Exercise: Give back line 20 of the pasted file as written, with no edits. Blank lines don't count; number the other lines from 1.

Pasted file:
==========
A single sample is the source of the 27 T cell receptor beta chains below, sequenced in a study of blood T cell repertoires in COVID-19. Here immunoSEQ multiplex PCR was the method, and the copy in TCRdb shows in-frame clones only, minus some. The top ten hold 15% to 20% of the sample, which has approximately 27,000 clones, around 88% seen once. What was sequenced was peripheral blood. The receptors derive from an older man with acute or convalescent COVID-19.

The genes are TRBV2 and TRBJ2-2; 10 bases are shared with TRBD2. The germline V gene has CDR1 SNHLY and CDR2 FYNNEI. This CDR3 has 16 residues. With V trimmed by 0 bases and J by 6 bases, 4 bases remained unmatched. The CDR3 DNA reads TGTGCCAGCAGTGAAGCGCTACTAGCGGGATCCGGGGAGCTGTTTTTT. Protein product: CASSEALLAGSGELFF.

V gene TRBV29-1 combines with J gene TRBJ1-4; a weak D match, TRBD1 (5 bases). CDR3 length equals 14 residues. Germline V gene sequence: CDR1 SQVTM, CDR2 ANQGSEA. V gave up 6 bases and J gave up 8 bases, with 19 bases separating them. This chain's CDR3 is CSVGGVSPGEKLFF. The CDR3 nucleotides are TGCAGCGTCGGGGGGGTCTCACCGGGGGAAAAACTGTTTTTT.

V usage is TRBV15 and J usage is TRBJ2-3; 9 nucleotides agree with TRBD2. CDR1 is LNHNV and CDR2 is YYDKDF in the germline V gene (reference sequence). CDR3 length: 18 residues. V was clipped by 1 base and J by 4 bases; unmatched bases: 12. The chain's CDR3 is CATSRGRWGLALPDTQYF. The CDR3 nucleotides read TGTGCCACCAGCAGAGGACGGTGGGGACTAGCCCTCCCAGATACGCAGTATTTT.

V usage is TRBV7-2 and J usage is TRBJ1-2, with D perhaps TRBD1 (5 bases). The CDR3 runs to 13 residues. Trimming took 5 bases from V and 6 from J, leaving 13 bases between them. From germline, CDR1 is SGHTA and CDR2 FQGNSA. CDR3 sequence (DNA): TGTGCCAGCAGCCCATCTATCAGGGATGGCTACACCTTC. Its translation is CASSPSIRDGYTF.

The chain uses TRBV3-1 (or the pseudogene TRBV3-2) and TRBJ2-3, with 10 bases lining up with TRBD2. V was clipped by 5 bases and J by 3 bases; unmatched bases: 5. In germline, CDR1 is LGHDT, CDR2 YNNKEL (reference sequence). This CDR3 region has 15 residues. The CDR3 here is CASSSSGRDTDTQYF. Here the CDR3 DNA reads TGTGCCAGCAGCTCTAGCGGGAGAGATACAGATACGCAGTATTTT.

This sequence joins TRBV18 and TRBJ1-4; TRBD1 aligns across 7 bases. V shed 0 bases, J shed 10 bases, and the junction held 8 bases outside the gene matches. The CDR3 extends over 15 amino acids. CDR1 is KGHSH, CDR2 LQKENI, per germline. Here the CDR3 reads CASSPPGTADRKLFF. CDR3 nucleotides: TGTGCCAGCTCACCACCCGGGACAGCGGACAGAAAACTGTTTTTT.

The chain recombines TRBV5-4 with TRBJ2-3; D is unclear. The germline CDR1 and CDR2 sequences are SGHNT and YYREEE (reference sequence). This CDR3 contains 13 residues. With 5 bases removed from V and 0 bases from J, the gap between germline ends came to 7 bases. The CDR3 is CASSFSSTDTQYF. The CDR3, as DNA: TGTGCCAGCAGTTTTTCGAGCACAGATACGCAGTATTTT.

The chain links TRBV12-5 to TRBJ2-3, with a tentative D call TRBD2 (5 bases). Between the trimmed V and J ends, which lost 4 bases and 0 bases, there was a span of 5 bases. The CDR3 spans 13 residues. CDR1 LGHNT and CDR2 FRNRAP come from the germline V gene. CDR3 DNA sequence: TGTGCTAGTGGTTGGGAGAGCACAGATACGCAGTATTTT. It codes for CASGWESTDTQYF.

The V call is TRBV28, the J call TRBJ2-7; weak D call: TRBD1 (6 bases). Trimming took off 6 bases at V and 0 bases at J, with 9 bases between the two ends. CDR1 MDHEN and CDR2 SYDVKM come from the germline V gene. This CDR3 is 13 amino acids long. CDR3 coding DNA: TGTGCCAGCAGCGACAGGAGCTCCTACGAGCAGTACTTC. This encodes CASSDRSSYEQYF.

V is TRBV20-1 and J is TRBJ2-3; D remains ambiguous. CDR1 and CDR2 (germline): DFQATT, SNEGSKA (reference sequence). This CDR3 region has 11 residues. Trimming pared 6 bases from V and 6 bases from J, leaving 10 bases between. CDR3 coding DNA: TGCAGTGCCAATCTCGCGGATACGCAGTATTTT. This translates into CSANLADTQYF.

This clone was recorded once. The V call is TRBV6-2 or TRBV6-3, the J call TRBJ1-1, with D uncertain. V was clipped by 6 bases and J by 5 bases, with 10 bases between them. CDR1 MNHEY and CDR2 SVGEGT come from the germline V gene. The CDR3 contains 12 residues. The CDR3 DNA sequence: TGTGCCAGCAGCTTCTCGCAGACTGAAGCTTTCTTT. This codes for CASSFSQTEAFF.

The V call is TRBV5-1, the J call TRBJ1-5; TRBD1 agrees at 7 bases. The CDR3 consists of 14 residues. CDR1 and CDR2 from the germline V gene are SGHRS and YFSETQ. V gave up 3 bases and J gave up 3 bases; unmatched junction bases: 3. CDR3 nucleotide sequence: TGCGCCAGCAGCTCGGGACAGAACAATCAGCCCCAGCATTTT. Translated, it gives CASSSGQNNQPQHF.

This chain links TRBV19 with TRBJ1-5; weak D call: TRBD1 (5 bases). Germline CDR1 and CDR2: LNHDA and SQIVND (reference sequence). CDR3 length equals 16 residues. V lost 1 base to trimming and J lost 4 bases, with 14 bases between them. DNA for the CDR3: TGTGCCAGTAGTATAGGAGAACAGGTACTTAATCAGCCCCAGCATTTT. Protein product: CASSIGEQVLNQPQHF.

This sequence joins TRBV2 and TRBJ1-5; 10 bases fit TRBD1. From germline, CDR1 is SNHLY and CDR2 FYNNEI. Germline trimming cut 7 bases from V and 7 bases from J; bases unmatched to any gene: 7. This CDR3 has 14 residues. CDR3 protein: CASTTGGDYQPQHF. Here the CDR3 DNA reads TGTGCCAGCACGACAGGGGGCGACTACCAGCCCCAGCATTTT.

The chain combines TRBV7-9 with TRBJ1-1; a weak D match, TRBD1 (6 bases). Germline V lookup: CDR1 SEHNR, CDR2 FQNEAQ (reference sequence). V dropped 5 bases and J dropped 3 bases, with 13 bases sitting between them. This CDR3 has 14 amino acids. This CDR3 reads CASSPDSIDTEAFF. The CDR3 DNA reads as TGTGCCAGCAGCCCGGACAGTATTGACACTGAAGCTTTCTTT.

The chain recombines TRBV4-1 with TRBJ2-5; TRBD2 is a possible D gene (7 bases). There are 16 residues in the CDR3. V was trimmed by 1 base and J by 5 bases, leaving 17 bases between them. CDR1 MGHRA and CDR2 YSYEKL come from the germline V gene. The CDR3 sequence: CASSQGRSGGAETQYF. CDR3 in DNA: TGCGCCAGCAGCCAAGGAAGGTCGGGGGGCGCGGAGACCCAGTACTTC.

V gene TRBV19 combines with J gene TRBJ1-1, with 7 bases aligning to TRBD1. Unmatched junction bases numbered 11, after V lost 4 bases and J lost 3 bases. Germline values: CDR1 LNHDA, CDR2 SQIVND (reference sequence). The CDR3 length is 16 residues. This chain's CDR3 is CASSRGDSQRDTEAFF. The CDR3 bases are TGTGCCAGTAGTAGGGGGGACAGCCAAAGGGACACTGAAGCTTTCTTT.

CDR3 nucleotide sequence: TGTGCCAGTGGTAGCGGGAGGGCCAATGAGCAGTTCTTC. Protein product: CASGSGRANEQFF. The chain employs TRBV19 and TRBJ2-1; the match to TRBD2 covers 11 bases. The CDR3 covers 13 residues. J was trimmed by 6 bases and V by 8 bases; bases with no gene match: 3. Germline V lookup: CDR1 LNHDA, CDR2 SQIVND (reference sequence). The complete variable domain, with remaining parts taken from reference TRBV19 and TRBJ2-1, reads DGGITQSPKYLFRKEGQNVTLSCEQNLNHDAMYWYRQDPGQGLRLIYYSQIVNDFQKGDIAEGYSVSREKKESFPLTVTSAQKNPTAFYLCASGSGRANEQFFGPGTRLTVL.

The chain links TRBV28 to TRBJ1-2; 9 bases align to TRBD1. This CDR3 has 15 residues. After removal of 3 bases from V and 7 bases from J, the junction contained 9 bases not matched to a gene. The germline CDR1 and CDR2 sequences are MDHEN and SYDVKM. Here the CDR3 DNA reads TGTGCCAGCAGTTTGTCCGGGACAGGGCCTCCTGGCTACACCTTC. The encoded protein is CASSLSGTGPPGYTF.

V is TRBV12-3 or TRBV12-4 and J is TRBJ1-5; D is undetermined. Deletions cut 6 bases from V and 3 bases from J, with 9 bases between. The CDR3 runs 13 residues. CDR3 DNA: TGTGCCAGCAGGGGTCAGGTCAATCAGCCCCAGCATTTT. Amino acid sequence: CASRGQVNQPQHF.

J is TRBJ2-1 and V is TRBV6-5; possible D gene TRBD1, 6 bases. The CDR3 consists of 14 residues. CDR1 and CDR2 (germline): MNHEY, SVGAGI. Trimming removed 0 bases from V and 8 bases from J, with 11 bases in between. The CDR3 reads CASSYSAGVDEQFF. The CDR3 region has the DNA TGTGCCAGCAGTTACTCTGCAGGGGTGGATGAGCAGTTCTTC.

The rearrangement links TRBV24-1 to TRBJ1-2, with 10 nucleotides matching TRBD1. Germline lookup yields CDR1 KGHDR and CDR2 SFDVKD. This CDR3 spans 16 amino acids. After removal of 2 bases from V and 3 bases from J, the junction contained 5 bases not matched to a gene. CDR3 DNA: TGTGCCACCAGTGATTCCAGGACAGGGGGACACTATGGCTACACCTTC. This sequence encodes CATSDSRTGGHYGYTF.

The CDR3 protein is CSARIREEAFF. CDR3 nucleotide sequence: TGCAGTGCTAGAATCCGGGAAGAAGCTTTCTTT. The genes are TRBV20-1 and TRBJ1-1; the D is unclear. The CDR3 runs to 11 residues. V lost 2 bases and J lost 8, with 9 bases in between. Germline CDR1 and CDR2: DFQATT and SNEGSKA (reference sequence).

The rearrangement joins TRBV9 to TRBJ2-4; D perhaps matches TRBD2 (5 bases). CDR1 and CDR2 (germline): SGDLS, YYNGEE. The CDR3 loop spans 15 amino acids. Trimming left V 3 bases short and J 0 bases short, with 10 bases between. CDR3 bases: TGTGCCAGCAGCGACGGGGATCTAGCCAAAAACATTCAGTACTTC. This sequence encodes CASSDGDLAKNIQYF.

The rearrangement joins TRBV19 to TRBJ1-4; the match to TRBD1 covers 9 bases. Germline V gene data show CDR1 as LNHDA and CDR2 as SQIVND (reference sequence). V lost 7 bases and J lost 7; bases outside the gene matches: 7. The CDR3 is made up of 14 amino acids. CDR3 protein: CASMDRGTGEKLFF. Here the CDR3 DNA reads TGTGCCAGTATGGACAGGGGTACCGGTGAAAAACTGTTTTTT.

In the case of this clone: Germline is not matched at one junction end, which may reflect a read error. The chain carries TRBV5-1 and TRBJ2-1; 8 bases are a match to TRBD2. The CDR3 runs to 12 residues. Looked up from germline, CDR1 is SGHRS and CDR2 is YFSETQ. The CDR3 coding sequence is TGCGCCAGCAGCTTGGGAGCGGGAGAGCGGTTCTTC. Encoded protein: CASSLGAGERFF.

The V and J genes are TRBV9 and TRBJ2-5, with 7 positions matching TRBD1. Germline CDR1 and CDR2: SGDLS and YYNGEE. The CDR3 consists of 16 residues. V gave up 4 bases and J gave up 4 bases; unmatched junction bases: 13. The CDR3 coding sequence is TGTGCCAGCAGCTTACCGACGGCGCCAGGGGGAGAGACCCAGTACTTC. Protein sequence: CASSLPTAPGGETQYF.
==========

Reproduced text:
The chain links TRBV28 to TRBJ1-2; 9 bases align to TRBD1. This CDR3 has 15 residues. After removal of 3 bases from V and 7 bases from J, the junction contained 9 bases not matched to a gene. The germline CDR1 and CDR2 sequences are MDHEN and SYDVKM. Here the CDR3 DNA reads TGTGCCAGCAGTTTGTCCGGGACAGGGCCTCCTGGCTACACCTTC. The encoded protein is CASSLSGTGPPGYTF.